New Orbea Terra Hydro: alloy option added to the gravel range

The original Terra was launched by the Basque brand in 2017, and then received a major overhaul in late 2021 with the release of the new ‘all terrain’ Terra. Until now, however, it was reserved for fans of plastic bikes. Luckily for those of us with shallower pockets or fans of metal bikes, Orbea has released the Terra Hydro. Price aside, the differences between the alloy and carbon versions are subtle, but not insignificant.

Is it just a carbon copy?

Many brands offer their carbon and aluminum bikes without adjusting the geometry. Aluminum is generally considered the more economical option, but that doesn’t necessarily mean a reduction in performance; our list of best gravel bikes is almost entirely made of carbon, while our guide to the best budget gravel bikes features a mix of frame materials. The aluminum tubes of the Terra Hydro are internally reinforced and hydroformed, hence the nickname “Hydro”.

In the case of the Orbea Terra Hydro, the frame is very similar to that of the Terra Carbon. It is available in the same six sizes, from XS to XXL, and the geometry of each size is almost identical. The head angle is the same, as is the BB drop, top tube lengths, etc. The wheelbase in each case is 10mm longer, however, thanks to 10mm longer chainstays. This should make the alloy version slightly more stable (or slightly less “racy”, depending on your perspective), and may slightly improve its climbing ability over rough terrain by effectively moving the center of mass forward. Since each size has an identical track, the steering feel will be the same.

Both also share the same carbon fork and use an asymmetrical chainstay design to improve tire clearance and deck clearance; the Orbea Terra Hydro can accommodate 700c x 45mm or 650b x 50mm depending on how rough your definition of “gravel” is. It can also accommodate 2x systems or a single front chainring up to 34 teeth.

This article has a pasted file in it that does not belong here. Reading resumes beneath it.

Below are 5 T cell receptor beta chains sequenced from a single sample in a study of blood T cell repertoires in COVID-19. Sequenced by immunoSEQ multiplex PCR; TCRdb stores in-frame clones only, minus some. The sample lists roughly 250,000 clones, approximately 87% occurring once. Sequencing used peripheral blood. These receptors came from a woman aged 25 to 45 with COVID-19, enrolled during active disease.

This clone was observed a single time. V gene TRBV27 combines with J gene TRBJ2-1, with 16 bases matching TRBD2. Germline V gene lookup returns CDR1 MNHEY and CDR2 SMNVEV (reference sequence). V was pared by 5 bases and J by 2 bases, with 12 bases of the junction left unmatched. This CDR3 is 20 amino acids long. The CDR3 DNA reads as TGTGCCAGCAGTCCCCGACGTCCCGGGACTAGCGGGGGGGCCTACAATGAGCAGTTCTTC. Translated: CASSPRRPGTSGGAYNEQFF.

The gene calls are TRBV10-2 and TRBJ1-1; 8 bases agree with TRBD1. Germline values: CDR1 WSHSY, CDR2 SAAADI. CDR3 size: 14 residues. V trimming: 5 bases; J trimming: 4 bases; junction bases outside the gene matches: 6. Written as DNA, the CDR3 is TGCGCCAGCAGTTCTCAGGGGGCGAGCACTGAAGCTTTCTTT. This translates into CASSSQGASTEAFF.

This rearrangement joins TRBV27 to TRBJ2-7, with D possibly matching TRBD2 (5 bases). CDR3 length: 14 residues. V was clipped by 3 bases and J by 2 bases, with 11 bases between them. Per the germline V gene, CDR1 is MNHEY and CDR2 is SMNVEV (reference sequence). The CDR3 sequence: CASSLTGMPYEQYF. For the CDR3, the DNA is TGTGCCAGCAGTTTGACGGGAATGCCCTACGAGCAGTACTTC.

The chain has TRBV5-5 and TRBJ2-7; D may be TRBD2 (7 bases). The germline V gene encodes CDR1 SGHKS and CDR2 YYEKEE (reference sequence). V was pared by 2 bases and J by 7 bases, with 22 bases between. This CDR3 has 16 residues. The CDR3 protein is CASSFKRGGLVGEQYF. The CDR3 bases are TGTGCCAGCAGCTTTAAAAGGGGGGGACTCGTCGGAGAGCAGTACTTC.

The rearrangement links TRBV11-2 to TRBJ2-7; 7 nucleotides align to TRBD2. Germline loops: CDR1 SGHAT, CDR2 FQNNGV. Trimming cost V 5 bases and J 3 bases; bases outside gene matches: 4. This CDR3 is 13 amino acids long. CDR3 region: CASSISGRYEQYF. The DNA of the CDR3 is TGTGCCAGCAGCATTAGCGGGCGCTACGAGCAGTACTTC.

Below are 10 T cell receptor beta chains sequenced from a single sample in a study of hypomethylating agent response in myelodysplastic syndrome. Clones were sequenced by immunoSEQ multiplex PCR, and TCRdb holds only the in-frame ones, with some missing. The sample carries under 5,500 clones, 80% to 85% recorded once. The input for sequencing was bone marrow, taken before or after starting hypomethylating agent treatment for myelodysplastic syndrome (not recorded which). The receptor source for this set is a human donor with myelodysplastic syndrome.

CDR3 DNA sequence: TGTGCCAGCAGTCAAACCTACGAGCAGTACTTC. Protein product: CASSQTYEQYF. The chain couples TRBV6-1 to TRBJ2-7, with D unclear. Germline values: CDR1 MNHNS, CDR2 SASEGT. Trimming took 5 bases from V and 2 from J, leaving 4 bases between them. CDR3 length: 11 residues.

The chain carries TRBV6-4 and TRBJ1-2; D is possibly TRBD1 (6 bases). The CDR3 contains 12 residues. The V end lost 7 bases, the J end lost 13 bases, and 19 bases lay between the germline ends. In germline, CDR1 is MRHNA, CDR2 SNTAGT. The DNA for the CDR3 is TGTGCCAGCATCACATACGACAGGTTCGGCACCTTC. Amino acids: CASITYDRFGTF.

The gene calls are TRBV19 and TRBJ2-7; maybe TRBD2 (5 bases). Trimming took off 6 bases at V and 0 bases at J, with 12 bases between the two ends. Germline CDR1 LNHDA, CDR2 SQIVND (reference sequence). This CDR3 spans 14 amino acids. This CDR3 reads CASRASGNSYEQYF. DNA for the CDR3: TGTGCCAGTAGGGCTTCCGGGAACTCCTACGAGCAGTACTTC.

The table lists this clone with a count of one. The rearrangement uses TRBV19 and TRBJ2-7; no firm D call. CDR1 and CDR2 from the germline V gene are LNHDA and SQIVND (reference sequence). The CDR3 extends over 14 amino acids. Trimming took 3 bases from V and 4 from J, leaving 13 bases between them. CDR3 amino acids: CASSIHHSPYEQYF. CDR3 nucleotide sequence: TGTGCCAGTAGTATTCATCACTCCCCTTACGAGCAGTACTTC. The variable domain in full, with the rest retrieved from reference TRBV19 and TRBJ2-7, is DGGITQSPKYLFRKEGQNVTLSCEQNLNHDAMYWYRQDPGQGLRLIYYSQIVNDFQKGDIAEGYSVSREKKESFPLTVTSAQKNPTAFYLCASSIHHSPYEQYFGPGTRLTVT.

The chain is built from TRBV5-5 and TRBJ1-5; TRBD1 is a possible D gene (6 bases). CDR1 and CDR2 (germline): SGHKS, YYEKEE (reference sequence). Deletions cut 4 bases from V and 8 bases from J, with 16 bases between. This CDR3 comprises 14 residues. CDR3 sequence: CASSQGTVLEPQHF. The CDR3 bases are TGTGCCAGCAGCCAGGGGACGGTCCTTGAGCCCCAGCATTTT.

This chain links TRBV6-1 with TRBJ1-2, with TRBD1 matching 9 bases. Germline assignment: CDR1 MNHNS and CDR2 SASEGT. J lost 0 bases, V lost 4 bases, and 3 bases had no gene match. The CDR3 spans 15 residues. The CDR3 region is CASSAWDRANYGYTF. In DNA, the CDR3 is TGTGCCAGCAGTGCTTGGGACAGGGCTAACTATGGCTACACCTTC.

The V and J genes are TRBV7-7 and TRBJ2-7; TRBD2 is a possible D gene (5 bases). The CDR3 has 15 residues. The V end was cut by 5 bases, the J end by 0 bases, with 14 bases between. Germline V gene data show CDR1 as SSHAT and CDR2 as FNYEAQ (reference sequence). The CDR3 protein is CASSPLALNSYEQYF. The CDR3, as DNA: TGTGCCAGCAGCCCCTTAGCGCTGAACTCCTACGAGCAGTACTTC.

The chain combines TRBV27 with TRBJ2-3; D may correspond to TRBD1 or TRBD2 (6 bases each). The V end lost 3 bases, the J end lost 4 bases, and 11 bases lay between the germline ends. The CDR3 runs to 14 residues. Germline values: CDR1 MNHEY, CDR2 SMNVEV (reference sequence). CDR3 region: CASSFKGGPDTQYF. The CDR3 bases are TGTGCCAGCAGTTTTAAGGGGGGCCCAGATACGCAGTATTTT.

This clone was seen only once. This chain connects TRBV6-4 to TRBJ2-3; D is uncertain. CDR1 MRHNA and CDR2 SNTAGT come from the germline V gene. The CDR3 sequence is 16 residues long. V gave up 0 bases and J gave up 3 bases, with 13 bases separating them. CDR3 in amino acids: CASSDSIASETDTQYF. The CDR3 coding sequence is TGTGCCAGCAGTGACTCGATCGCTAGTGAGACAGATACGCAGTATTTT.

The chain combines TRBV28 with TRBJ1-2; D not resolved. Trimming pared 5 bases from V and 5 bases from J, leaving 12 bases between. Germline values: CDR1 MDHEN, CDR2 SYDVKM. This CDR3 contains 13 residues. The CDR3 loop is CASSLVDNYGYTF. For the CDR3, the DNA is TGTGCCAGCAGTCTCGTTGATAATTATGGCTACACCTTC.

The Terra Hydro also eschews the storage pod in the frame, as the aluminum tubing doesn’t hold up well to having giant holes drilled without significantly compromising structural integrity. It handles extra bosses with aplomb though, and the alloy version has two extra neatly stowed inside the seatstays to take a rack, in addition to the three sets of bottle bosses on the seat and downtubes. .

The rear end of a copper colored bicycle, highlighting two bosses inside the seat stays

A pair of bosses inside the shrouds add pannier capabilities (Image credit: Orbea)

Build options and prices

The new carbon terra was available in a mix of build options from Shimano and Sram. The orbea Terra Hydro, on the other hand, only features Shimano, with three different versions, all based on Shimano GRX: two 2x options at the Tiagra and Ultegra level, and one 1x option at the 105 level, although neither uses a full GRX version. All three versions are available in three colorways; Copper (brown), Mango (orange) and Night Black (black).

The most expensive Terra H30 (nominally Ultegra tier) will set you back £2,299 / $2,799 / €2,299, the Terra H30 1X (nominally tier 105) is £2,199 / $2,699 / €2,199, and the Terra H40 (nominally Tiagra level) costs £1,999 / $2,499 / €1,999.

A 3/4 shot of the single front chainring of a copper-colored bicycle, with mud splatters on it

Both 1x and 2x versions are available (Image credit: Orbea)

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